- Any of the muscles of the front and side walls of the abdominal cavity.Three flat layersthe external oblique, internal oblique, and transverse abdominis musclesextend from each side of the spine between the lower ribs and the hipbone. The abdominal muscles attach to aponeuroses, connective tissue sheaths that merge toward the midline, sheathing the rectus abdominis muscle on each side of the midline. The abdominal muscles support and protect the internal organs and take part in exhaling, coughing, urinating, defecating, childbirth, and motion of the trunk, groin, and lower limbs.
* * *any of the muscles of the anterolateral walls of the abdominal cavity, composed of three flat muscular sheets, from without inward: external oblique, internal oblique, and transverse abdominis, supplemented in front on each side of the midline by rectus abdominis.The first three muscle layers extend between the vertebral column behind, the lower ribs above, and the iliac crest and pubis of the hip bone below. Their fibres all merge toward the midline, where they surround the rectus abdominis in a sheath before they meet the fibres from the opposite side at the linea alba. Strength is developed in these rather thin walls by the crisscrossing of fibres. Thus, the fibres of the external oblique are directed downward and forward, those of the internal oblique upward and forward, and those of the transverse horizontally forward.Around the rectus abdominis, which extends from the pubis upward to the ribs, the above muscles are all fibrous. In the region of the groin, between the pubic bone and the anterior superior iliac spine, a specialized arrangement of these fibres permits the formation of the inguinal canal, a passage through the muscular layers. This develops at birth as the testes descend out of the abdominal cavity through its wall into the scrotum. In the female this is replaced by a fibrous cord from the uterus. This gap is a potentially weak area where inguinal hernias can occur.The muscles of the abdominal walls perform a variety of functions: (1) They provide a tonic, elastic muscular support for the viscera and, by their recoil, pull down the rib cage in expiration. (2) They contract against blows to form a rigid protective wall for the viscera. (3) When the glottis is closed and the thorax and pelvis are fixed, these muscles take part in the expulsive efforts of urination, defecation, childbirth, vomiting, and of singing and coughing. (4) When the pelvis is fixed, they initiate the movement of bending the trunk forward. Thereafter, gravity comes into play, the abdominal muscles relax, and the muscles of the back then take on the strain. (5) Conversely, the abdominal muscles come into play in preventing hyperextension. (6) When the thorax is fixed, the abdominal muscles can pull up the pelvis and lower limbs. (7) The muscles of one side can bend the vertebral column sideways and assist in its rotation.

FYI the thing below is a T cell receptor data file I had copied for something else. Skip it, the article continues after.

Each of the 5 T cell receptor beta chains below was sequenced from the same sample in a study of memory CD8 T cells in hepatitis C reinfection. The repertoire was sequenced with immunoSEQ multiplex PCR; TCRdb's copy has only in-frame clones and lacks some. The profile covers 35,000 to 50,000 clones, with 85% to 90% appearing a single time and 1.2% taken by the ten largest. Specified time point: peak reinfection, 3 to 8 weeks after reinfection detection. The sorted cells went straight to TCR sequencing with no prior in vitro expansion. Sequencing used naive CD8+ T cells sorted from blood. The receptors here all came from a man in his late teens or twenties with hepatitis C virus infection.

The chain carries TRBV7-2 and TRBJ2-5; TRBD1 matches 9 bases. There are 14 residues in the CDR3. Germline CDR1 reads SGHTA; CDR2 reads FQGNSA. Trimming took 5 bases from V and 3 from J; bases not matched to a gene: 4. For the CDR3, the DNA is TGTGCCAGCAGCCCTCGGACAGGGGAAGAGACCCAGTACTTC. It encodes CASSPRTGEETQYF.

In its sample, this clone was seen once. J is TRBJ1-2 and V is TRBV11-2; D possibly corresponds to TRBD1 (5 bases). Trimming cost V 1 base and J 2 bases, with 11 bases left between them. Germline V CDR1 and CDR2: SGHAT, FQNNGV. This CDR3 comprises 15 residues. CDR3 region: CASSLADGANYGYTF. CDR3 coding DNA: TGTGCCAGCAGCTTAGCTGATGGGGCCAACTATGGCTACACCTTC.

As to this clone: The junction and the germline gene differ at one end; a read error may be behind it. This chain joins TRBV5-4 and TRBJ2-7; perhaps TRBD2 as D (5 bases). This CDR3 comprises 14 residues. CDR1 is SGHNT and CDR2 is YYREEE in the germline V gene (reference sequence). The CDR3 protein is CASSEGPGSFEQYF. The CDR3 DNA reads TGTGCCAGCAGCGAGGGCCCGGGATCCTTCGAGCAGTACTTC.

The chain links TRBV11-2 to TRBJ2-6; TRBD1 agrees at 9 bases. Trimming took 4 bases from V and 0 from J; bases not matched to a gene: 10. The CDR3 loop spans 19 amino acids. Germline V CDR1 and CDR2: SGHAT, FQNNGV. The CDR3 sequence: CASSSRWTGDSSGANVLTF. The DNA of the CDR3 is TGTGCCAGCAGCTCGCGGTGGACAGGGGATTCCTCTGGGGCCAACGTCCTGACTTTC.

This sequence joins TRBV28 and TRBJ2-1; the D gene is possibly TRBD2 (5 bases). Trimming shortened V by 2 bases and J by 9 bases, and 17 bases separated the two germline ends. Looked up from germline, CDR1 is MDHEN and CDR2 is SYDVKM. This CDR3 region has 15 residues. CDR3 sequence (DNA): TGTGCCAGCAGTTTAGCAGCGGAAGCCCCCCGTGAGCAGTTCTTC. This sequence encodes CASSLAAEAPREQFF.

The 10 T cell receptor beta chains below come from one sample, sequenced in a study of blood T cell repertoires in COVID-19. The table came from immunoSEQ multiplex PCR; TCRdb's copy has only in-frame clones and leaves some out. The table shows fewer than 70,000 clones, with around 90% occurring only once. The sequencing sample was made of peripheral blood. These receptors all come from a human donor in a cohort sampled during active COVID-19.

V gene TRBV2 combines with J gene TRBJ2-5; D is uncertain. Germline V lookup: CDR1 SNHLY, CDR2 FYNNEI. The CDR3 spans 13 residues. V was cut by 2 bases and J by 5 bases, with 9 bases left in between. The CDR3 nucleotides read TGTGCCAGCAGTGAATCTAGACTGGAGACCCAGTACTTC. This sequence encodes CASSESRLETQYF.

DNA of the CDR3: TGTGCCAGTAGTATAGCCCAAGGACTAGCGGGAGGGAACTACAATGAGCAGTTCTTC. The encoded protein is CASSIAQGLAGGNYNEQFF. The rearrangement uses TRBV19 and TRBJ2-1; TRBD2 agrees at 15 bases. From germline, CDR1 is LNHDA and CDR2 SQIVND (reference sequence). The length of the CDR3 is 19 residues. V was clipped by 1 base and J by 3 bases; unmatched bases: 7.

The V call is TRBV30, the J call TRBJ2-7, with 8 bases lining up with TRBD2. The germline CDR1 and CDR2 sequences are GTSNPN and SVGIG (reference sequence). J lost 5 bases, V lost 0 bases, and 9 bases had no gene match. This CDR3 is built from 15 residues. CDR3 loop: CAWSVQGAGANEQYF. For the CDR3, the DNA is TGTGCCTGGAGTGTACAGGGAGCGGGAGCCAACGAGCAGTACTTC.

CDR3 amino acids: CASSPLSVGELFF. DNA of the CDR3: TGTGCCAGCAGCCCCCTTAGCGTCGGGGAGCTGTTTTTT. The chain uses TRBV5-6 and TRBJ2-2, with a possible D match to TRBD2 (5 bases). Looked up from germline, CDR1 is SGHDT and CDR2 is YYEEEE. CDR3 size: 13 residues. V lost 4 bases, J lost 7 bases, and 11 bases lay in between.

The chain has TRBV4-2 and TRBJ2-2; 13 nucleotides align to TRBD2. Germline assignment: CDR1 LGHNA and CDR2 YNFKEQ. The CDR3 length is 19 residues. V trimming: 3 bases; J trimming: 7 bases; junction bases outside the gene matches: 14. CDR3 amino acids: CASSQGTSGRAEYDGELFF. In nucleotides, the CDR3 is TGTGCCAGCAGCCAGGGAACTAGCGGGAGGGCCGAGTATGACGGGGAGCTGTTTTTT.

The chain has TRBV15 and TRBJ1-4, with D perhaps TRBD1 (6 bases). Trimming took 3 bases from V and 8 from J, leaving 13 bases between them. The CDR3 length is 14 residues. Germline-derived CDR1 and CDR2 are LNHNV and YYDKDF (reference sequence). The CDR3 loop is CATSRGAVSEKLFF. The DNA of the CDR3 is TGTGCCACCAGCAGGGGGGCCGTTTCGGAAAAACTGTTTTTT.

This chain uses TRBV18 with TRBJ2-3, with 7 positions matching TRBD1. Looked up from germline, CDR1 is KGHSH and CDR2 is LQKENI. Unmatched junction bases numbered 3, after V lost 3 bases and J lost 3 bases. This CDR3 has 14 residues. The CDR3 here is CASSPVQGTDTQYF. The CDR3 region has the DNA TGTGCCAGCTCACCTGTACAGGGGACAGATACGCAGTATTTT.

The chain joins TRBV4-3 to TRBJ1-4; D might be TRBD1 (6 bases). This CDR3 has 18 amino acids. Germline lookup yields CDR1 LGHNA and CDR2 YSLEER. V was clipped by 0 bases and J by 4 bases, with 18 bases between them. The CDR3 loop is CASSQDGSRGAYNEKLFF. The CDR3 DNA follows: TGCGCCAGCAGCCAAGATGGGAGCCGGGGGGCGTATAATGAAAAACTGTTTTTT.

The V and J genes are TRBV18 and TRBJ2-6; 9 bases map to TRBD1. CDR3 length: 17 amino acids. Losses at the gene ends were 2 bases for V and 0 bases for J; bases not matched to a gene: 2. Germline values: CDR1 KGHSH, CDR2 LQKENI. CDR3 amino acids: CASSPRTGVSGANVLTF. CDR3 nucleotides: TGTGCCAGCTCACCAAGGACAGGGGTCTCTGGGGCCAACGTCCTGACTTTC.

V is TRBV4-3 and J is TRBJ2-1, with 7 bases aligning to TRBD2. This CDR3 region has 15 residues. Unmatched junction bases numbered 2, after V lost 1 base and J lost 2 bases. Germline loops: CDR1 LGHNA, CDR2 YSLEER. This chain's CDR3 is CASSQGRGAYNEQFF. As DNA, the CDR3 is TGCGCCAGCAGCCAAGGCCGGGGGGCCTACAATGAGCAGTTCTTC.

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abdominal muscle — noun the muscles of the abdomen • Syn: ↑abdominal, ↑ab • Hypernyms: ↑skeletal muscle, ↑striated muscle • Hyponyms: ↑external oblique muscle, ↑ … Useful english dictionary
Abdominal muscle deficiency syndrome — Partial or complete absence of the abdominal muscles so that the outlines of the intestines are visible through the thin, lax, protruding abdominal wall. Also called the prune belly syndrome. The full syndrome probably occurs only in males. In… … Medical dictionary
Syndrome, abdominal muscle deficiency — Partial or complete absence of the abdominal muscles so that the outlines of the intestines are visible through the thin, lax, protruding abdominal wall. Also called the prune belly syndrome. The full syndrome probably occurs only in males. In… … Medical dictionary
transverse abdominal muscle — musculus transversus abdominis … Medical dictionary
Abdominal wall — Body cavities Diagram of sheath … Wikipedia
Abdominal internal oblique muscle — Muscles of the trunk … Wikipedia
Abdominal exercise — Abdominal exercises are those that affect the abdominal muscles (colloquially known as the stomach muscles or abs ). Contents 1 Usage 2 Breakdowns 3 Types of abdominal exercises and effectiveness 3.1 … Wikipedia
muscle — muscleless, adj. muscly, adj. /mus euhl/, n., v., muscled, muscling, adj. n. 1. a tissue composed of cells or fibers, the contraction of which produces movement in the body. 2. an organ, composed of muscle tissue, that contracts to produce a… … Universalium
abdominal — I noun the muscles of the abdomen • Syn: ↑abdominal muscle, ↑ab • Hypernyms: ↑skeletal muscle, ↑striated muscle • Hyponyms: ↑ … Useful english dictionary
abdominal external oblique muscle — noun a diagonally arranged abdominal muscle on either side of the torso • Syn: ↑external oblique muscle, ↑musculus obliquus externus abdominis, ↑oblique • Derivationally related forms: ↑oblique (for: ↑oblique) … Useful english dictionary